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Michael Lamb
Michael Lamb

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We started a developer meetup

C Spire is a technology and telecommunications company headquartered in Ridgeland, Mississippi. I have been a full-time Software Developer here since December 2016. I wanted to work for C Spire because I believed that it corporately understands the importance of computer literacy. Evidenced by a growing number of initiatives like the Tech Movement, the C Spire Coding Challenge, and the Software Development Pathway, this faith has been well-placed. I'm glad I work for a company that invests in its community so intentionally.

In June 2019, I was approached by our Application Systems Architect team to discuss establishing some cultural changes to help the C Spire developer community. Just as in any enterprise-level company, information gets siloed and teams will sometimes work on redundant operations––or worse, they might work against each other. There are disparate standards, tools, and languages between development teams. Junior developers often don't even understand how a project starts and ends, let alone who determines requirements and specifications. The common solution for problems like these is to promote communication, which was exactly what the Architect group wanted to do. So, we set about writing a mission statement to establish our own initiative.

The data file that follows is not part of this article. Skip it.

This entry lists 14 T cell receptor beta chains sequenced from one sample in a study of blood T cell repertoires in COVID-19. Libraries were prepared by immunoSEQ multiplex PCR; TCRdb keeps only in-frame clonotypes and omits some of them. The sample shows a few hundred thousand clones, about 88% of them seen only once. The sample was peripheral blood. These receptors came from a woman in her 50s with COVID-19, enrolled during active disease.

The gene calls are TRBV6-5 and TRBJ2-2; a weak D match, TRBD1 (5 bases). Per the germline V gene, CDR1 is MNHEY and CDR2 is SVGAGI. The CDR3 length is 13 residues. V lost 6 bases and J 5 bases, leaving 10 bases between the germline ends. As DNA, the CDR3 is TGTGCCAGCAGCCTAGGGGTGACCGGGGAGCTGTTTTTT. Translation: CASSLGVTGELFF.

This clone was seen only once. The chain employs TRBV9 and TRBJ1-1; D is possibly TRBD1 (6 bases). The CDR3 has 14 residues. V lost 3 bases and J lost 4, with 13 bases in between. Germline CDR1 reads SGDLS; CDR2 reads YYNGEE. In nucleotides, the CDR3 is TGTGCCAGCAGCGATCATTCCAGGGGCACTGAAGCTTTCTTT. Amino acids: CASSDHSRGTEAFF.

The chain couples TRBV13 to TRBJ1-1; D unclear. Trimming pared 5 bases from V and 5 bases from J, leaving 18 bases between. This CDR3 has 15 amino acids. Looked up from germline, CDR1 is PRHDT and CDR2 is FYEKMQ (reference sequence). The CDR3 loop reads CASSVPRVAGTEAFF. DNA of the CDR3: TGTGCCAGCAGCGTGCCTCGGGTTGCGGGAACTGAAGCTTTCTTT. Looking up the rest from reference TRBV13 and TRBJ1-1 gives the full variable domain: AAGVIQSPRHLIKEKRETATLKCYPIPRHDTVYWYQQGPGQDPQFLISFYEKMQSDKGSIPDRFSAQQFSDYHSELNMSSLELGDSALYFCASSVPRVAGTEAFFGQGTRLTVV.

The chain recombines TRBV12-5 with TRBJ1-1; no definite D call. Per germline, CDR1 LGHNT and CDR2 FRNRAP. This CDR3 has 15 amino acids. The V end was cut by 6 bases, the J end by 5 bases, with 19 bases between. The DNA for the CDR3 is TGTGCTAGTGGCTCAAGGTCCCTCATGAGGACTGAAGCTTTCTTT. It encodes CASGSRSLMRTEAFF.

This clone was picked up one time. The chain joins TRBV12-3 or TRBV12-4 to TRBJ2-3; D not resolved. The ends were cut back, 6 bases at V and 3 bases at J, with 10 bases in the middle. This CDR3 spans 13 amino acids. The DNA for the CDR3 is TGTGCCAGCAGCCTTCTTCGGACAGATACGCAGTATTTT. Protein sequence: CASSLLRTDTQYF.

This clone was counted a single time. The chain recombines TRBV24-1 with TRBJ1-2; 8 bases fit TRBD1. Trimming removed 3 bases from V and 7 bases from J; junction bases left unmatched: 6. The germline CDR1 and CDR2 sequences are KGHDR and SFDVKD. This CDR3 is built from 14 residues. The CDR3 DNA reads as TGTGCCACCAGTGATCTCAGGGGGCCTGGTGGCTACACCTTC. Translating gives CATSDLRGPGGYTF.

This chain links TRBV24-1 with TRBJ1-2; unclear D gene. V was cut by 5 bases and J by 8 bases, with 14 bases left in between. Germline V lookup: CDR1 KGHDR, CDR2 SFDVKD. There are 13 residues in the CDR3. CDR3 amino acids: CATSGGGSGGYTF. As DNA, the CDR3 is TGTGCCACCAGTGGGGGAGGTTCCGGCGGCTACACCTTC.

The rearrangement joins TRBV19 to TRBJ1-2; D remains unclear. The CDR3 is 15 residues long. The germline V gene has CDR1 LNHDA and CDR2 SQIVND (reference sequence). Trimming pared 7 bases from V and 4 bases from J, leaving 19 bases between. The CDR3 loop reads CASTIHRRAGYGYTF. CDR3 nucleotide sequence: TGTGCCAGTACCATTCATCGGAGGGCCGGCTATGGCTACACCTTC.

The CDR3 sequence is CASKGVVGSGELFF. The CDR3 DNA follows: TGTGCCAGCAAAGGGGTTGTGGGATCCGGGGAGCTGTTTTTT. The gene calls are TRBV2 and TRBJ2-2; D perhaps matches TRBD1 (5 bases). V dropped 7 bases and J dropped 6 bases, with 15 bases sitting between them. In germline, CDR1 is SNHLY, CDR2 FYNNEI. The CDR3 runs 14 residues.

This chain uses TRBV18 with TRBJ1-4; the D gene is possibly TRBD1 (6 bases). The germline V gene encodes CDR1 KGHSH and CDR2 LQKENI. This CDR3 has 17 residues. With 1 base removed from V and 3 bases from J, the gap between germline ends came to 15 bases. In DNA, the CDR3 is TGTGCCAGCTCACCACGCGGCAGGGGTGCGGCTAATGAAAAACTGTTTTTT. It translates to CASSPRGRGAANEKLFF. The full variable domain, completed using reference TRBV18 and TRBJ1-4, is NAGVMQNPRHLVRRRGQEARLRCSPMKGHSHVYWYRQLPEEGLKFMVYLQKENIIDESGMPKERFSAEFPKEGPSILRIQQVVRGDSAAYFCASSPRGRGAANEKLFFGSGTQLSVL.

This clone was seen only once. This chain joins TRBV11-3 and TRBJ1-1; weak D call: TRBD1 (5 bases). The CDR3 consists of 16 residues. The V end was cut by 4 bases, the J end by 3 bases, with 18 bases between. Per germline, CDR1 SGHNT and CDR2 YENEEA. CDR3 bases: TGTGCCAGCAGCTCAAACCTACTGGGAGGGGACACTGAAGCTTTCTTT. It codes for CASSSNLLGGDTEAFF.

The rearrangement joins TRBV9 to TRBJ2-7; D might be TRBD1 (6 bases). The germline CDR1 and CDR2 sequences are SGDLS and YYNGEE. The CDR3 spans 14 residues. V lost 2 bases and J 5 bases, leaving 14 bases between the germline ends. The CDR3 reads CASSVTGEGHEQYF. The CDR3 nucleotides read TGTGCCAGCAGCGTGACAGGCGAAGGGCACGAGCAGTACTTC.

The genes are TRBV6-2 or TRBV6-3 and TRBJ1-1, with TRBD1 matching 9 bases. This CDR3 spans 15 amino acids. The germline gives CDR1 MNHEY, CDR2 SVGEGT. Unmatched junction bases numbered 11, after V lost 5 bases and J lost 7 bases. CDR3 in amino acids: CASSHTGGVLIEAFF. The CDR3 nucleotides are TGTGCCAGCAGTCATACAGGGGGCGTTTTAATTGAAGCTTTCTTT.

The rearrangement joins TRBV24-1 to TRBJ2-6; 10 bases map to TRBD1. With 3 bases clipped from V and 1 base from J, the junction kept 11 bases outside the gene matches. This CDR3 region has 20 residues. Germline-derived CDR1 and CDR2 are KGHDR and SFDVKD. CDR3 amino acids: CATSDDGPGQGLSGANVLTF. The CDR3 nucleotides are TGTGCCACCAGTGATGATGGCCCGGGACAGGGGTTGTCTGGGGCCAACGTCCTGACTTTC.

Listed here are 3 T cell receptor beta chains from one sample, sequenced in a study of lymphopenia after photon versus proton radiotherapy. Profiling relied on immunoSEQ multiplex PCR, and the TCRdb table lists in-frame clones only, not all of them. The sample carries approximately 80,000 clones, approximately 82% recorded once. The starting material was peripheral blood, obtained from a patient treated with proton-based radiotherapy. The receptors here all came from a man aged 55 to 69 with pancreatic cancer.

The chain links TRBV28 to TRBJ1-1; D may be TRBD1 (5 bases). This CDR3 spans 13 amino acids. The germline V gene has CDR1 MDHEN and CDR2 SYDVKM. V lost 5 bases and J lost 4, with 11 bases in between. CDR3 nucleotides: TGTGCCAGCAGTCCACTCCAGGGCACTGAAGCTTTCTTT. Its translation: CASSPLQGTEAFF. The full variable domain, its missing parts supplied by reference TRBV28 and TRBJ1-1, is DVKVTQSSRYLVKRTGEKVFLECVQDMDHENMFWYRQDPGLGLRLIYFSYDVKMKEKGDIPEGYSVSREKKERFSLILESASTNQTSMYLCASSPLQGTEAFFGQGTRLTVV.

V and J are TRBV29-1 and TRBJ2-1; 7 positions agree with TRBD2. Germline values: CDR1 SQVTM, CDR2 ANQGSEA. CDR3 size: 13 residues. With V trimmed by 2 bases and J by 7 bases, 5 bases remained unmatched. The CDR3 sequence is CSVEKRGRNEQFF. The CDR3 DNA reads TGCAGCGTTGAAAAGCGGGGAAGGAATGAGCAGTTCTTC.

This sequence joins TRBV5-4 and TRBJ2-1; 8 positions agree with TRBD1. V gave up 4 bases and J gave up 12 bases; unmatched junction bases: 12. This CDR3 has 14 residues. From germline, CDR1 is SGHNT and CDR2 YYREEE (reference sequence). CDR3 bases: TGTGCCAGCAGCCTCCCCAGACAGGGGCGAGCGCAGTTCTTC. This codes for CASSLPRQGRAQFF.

C Spire I/O Mission Statement: To foster a culture at C Spire for developers to encourage engagement, operational excellence, self-learning, and professional development.

The way we wanted to execute this mission was to create an internal forum, communicate the goals of our efforts, and invite developers to speak on a wide array of topics.


The medium of a developer meetup would help us generate creative collisions between a wide audience at the company. We targeted our IT, Network, and HR departments. IT itself is comprised of a number of groups including web and application developers, UX designers, analysts, DBA, BI, QA, Billing, and Operations. HR and Network both have their own development teams. Network is responsible for infrastructure and they develop their own monitoring and reporting tools in-house.

Bringing in such a diverse audience has been rewarding and challenging. We have to organize our speakers so that their talks are enlightening to people who might otherwise be disengaged or unaware of their topic. Sometimes, speakers don't think their areas of expertise are interesting––though this is a problem we have yet to really face for an I/O session. Our audience, then, is really just the people we work with but don't know much about. As an organization, we keep finding ourselves with groups who send a speaker to say to our audience: this is who we are and what we do; how can we help you?


Even though the company clearly has a strong understanding of why computer science and software engineering are vital to collective success, we couldn't pitch a developer meetup without establishing why it was important to C Spire. We identified these goals which would help us measure the impact of our meetup:

  • Lower developer churn
  • Foster learning and developer contribution
  • Encourage cross-team culture sharing
  • Establish and communicate C Spire best practices
  • Reduce complacency and encourage creativity
  • Shift the paradigm toward CI/CD

So began C Spire I/O